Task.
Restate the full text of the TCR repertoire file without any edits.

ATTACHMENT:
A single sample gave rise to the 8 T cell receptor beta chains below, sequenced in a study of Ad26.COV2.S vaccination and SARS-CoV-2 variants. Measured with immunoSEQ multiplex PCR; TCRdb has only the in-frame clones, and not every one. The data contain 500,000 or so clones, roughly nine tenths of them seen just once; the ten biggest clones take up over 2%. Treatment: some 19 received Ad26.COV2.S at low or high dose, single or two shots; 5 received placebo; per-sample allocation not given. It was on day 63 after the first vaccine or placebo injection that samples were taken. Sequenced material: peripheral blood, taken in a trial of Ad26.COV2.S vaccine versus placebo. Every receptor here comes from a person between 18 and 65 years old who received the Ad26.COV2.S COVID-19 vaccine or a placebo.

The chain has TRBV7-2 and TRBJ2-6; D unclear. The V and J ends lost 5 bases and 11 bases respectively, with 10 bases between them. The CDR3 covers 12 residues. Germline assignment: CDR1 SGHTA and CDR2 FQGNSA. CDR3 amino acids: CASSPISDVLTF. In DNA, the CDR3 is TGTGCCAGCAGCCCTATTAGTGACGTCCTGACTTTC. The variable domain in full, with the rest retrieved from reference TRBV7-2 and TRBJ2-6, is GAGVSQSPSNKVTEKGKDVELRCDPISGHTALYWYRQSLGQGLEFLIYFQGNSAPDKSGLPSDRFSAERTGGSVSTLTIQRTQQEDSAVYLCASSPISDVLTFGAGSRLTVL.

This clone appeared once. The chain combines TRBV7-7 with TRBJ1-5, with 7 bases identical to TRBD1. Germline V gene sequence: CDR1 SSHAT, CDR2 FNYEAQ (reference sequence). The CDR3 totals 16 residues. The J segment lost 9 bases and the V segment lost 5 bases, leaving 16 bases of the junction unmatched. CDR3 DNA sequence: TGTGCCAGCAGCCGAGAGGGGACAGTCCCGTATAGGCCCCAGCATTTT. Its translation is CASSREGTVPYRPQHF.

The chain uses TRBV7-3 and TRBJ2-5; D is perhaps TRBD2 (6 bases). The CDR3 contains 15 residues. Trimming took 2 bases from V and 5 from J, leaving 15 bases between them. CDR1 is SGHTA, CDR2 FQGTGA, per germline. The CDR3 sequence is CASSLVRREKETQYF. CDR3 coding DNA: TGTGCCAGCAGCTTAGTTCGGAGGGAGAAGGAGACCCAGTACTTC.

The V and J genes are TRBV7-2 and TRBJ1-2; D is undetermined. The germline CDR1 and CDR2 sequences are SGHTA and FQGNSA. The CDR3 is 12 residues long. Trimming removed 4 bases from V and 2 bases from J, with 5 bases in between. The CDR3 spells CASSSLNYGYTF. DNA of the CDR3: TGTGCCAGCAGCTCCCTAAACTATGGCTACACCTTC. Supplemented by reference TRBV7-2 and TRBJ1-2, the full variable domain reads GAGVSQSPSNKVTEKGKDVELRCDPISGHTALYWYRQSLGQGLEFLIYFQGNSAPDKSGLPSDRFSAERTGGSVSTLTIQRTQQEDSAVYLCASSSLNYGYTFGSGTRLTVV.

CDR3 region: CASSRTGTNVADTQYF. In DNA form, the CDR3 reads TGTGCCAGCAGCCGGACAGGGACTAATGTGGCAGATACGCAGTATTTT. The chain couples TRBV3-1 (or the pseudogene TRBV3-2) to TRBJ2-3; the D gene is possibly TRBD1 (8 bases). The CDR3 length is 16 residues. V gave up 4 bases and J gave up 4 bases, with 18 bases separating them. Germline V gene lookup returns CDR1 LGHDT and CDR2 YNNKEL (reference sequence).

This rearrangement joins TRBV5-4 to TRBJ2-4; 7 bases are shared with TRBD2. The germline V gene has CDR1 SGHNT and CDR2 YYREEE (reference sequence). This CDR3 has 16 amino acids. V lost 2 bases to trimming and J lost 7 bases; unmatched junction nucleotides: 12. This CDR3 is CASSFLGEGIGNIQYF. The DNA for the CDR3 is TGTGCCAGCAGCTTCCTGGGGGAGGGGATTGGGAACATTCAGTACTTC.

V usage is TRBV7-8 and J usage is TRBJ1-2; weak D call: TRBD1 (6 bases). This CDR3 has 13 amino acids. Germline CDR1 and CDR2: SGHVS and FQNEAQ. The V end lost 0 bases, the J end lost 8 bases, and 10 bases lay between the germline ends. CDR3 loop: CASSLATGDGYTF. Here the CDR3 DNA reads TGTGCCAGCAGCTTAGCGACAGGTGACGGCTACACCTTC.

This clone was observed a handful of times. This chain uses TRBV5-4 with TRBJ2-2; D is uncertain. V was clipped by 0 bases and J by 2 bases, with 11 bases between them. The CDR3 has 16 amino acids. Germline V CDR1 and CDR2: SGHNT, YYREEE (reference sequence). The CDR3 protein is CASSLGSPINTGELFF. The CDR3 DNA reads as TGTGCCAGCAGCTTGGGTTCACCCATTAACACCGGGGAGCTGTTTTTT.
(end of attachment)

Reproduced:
A single sample gave rise to the 8 T cell receptor beta chains below, sequenced in a study of Ad26.COV2.S vaccination and SARS-CoV-2 variants. Measured with immunoSEQ multiplex PCR; TCRdb has only the in-frame clones, and not every one. The data contain 500,000 or so clones, roughly nine tenths of them seen just once; the ten biggest clones take up over 2%. Treatment: some 19 received Ad26.COV2.S at low or high dose, single or two shots; 5 received placebo; per-sample allocation not given. It was on day 63 after the first vaccine or placebo injection that samples were taken. Sequenced material: peripheral blood, taken in a trial of Ad26.COV2.S vaccine versus placebo. Every receptor here comes from a person between 18 and 65 years old who received the Ad26.COV2.S COVID-19 vaccine or a placebo.

The chain has TRBV7-2 and TRBJ2-6; D unclear. The V and J ends lost 5 bases and 11 bases respectively, with 10 bases between them. The CDR3 covers 12 residues. Germline assignment: CDR1 SGHTA and CDR2 FQGNSA. CDR3 amino acids: CASSPISDVLTF. In DNA, the CDR3 is TGTGCCAGCAGCCCTATTAGTGACGTCCTGACTTTC. The variable domain in full, with the rest retrieved from reference TRBV7-2 and TRBJ2-6, is GAGVSQSPSNKVTEKGKDVELRCDPISGHTALYWYRQSLGQGLEFLIYFQGNSAPDKSGLPSDRFSAERTGGSVSTLTIQRTQQEDSAVYLCASSPISDVLTFGAGSRLTVL.

This clone appeared once. The chain combines TRBV7-7 with TRBJ1-5, with 7 bases identical to TRBD1. Germline V gene sequence: CDR1 SSHAT, CDR2 FNYEAQ (reference sequence). The CDR3 totals 16 residues. The J segment lost 9 bases and the V segment lost 5 bases, leaving 16 bases of the junction unmatched. CDR3 DNA sequence: TGTGCCAGCAGCCGAGAGGGGACAGTCCCGTATAGGCCCCAGCATTTT. Its translation is CASSREGTVPYRPQHF.

The chain uses TRBV7-3 and TRBJ2-5; D is perhaps TRBD2 (6 bases). The CDR3 contains 15 residues. Trimming took 2 bases from V and 5 from J, leaving 15 bases between them. CDR1 is SGHTA, CDR2 FQGTGA, per germline. The CDR3 sequence is CASSLVRREKETQYF. CDR3 coding DNA: TGTGCCAGCAGCTTAGTTCGGAGGGAGAAGGAGACCCAGTACTTC.

The V and J genes are TRBV7-2 and TRBJ1-2; D is undetermined. The germline CDR1 and CDR2 sequences are SGHTA and FQGNSA. The CDR3 is 12 residues long. Trimming removed 4 bases from V and 2 bases from J, with 5 bases in between. The CDR3 spells CASSSLNYGYTF. DNA of the CDR3: TGTGCCAGCAGCTCCCTAAACTATGGCTACACCTTC. Supplemented by reference TRBV7-2 and TRBJ1-2, the full variable domain reads GAGVSQSPSNKVTEKGKDVELRCDPISGHTALYWYRQSLGQGLEFLIYFQGNSAPDKSGLPSDRFSAERTGGSVSTLTIQRTQQEDSAVYLCASSSLNYGYTFGSGTRLTVV.

CDR3 region: CASSRTGTNVADTQYF. In DNA form, the CDR3 reads TGTGCCAGCAGCCGGACAGGGACTAATGTGGCAGATACGCAGTATTTT. The chain couples TRBV3-1 (or the pseudogene TRBV3-2) to TRBJ2-3; the D gene is possibly TRBD1 (8 bases). The CDR3 length is 16 residues. V gave up 4 bases and J gave up 4 bases, with 18 bases separating them. Germline V gene lookup returns CDR1 LGHDT and CDR2 YNNKEL (reference sequence).

This rearrangement joins TRBV5-4 to TRBJ2-4; 7 bases are shared with TRBD2. The germline V gene has CDR1 SGHNT and CDR2 YYREEE (reference sequence). This CDR3 has 16 amino acids. V lost 2 bases to trimming and J lost 7 bases; unmatched junction nucleotides: 12. This CDR3 is CASSFLGEGIGNIQYF. The DNA for the CDR3 is TGTGCCAGCAGCTTCCTGGGGGAGGGGATTGGGAACATTCAGTACTTC.

V usage is TRBV7-8 and J usage is TRBJ1-2; weak D call: TRBD1 (6 bases). This CDR3 has 13 amino acids. Germline CDR1 and CDR2: SGHVS and FQNEAQ. The V end lost 0 bases, the J end lost 8 bases, and 10 bases lay between the germline ends. CDR3 loop: CASSLATGDGYTF. Here the CDR3 DNA reads TGTGCCAGCAGCTTAGCGACAGGTGACGGCTACACCTTC.

This clone was observed a handful of times. This chain uses TRBV5-4 with TRBJ2-2; D is uncertain. V was clipped by 0 bases and J by 2 bases, with 11 bases between them. The CDR3 has 16 amino acids. Germline V CDR1 and CDR2: SGHNT, YYREEE (reference sequence). The CDR3 protein is CASSLGSPINTGELFF. The CDR3 DNA reads as TGTGCCAGCAGCTTGGGTTCACCCATTAACACCGGGGAGCTGTTTTTT.